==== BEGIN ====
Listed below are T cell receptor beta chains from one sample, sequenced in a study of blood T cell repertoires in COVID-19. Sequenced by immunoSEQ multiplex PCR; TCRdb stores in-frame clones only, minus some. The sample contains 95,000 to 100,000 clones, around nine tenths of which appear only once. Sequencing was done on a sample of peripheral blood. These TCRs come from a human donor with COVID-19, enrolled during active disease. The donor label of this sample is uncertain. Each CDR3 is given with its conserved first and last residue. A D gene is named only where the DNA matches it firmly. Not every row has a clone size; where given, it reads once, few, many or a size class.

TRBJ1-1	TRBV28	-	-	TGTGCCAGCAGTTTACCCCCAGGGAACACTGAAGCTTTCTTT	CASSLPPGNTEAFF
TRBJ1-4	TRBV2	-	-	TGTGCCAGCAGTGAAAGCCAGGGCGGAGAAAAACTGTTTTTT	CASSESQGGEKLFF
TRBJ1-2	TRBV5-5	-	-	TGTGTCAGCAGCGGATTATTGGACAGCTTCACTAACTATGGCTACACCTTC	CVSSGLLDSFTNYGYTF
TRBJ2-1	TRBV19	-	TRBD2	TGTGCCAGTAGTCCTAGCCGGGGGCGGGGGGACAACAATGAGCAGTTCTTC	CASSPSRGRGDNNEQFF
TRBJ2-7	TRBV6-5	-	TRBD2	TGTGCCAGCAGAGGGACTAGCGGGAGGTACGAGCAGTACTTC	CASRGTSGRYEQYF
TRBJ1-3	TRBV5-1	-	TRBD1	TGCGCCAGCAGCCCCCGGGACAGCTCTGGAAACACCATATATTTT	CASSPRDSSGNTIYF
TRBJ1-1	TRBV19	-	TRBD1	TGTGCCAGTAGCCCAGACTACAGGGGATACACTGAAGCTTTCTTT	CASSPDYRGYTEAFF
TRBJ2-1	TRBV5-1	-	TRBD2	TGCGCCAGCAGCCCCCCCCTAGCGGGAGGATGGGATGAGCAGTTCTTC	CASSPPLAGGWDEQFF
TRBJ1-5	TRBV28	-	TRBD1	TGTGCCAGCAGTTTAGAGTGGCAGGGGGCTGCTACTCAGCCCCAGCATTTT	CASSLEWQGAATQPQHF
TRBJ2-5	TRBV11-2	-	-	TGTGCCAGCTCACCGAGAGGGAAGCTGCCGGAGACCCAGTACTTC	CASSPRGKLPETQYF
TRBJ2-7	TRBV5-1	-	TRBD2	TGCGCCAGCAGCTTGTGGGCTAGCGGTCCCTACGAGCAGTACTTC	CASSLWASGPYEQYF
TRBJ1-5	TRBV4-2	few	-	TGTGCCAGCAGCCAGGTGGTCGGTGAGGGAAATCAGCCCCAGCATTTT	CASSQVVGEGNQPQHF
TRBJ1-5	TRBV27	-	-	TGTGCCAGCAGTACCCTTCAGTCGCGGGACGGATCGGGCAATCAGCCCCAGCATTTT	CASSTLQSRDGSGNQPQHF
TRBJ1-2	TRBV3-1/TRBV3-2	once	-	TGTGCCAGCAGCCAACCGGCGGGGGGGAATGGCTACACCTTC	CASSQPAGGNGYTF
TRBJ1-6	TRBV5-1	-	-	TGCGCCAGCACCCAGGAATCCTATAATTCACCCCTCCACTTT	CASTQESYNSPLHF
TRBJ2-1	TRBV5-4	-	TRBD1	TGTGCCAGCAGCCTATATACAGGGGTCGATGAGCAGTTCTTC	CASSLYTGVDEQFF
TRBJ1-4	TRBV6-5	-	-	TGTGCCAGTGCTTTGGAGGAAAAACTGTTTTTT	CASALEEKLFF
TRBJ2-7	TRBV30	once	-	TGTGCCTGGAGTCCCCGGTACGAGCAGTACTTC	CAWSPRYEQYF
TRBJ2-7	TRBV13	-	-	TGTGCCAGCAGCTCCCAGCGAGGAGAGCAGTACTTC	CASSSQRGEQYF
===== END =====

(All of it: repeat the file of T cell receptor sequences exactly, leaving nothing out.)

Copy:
Listed below are T cell receptor beta chains from one sample, sequenced in a study of blood T cell repertoires in COVID-19. Sequenced by immunoSEQ multiplex PCR; TCRdb stores in-frame clones only, minus some. The sample contains 95,000 to 100,000 clones, around nine tenths of which appear only once. Sequencing was done on a sample of peripheral blood. These TCRs come from a human donor with COVID-19, enrolled during active disease. The donor label of this sample is uncertain. Each CDR3 is given with its conserved first and last residue. A D gene is named only where the DNA matches it firmly. Not every row has a clone size; where given, it reads once, few, many or a size class.

TRBJ1-1	TRBV28	-	-	TGTGCCAGCAGTTTACCCCCAGGGAACACTGAAGCTTTCTTT	CASSLPPGNTEAFF
TRBJ1-4	TRBV2	-	-	TGTGCCAGCAGTGAAAGCCAGGGCGGAGAAAAACTGTTTTTT	CASSESQGGEKLFF
TRBJ1-2	TRBV5-5	-	-	TGTGTCAGCAGCGGATTATTGGACAGCTTCACTAACTATGGCTACACCTTC	CVSSGLLDSFTNYGYTF
TRBJ2-1	TRBV19	-	TRBD2	TGTGCCAGTAGTCCTAGCCGGGGGCGGGGGGACAACAATGAGCAGTTCTTC	CASSPSRGRGDNNEQFF
TRBJ2-7	TRBV6-5	-	TRBD2	TGTGCCAGCAGAGGGACTAGCGGGAGGTACGAGCAGTACTTC	CASRGTSGRYEQYF
TRBJ1-3	TRBV5-1	-	TRBD1	TGCGCCAGCAGCCCCCGGGACAGCTCTGGAAACACCATATATTTT	CASSPRDSSGNTIYF
TRBJ1-1	TRBV19	-	TRBD1	TGTGCCAGTAGCCCAGACTACAGGGGATACACTGAAGCTTTCTTT	CASSPDYRGYTEAFF
TRBJ2-1	TRBV5-1	-	TRBD2	TGCGCCAGCAGCCCCCCCCTAGCGGGAGGATGGGATGAGCAGTTCTTC	CASSPPLAGGWDEQFF
TRBJ1-5	TRBV28	-	TRBD1	TGTGCCAGCAGTTTAGAGTGGCAGGGGGCTGCTACTCAGCCCCAGCATTTT	CASSLEWQGAATQPQHF
TRBJ2-5	TRBV11-2	-	-	TGTGCCAGCTCACCGAGAGGGAAGCTGCCGGAGACCCAGTACTTC	CASSPRGKLPETQYF
TRBJ2-7	TRBV5-1	-	TRBD2	TGCGCCAGCAGCTTGTGGGCTAGCGGTCCCTACGAGCAGTACTTC	CASSLWASGPYEQYF
TRBJ1-5	TRBV4-2	few	-	TGTGCCAGCAGCCAGGTGGTCGGTGAGGGAAATCAGCCCCAGCATTTT	CASSQVVGEGNQPQHF
TRBJ1-5	TRBV27	-	-	TGTGCCAGCAGTACCCTTCAGTCGCGGGACGGATCGGGCAATCAGCCCCAGCATTTT	CASSTLQSRDGSGNQPQHF
TRBJ1-2	TRBV3-1/TRBV3-2	once	-	TGTGCCAGCAGCCAACCGGCGGGGGGGAATGGCTACACCTTC	CASSQPAGGNGYTF
TRBJ1-6	TRBV5-1	-	-	TGCGCCAGCACCCAGGAATCCTATAATTCACCCCTCCACTTT	CASTQESYNSPLHF
TRBJ2-1	TRBV5-4	-	TRBD1	TGTGCCAGCAGCCTATATACAGGGGTCGATGAGCAGTTCTTC	CASSLYTGVDEQFF
TRBJ1-4	TRBV6-5	-	-	TGTGCCAGTGCTTTGGAGGAAAAACTGTTTTTT	CASALEEKLFF
TRBJ2-7	TRBV30	once	-	TGTGCCTGGAGTCCCCGGTACGAGCAGTACTTC	CAWSPRYEQYF
TRBJ2-7	TRBV13	-	-	TGTGCCAGCAGCTCCCAGCGAGGAGAGCAGTACTTC	CASSSQRGEQYF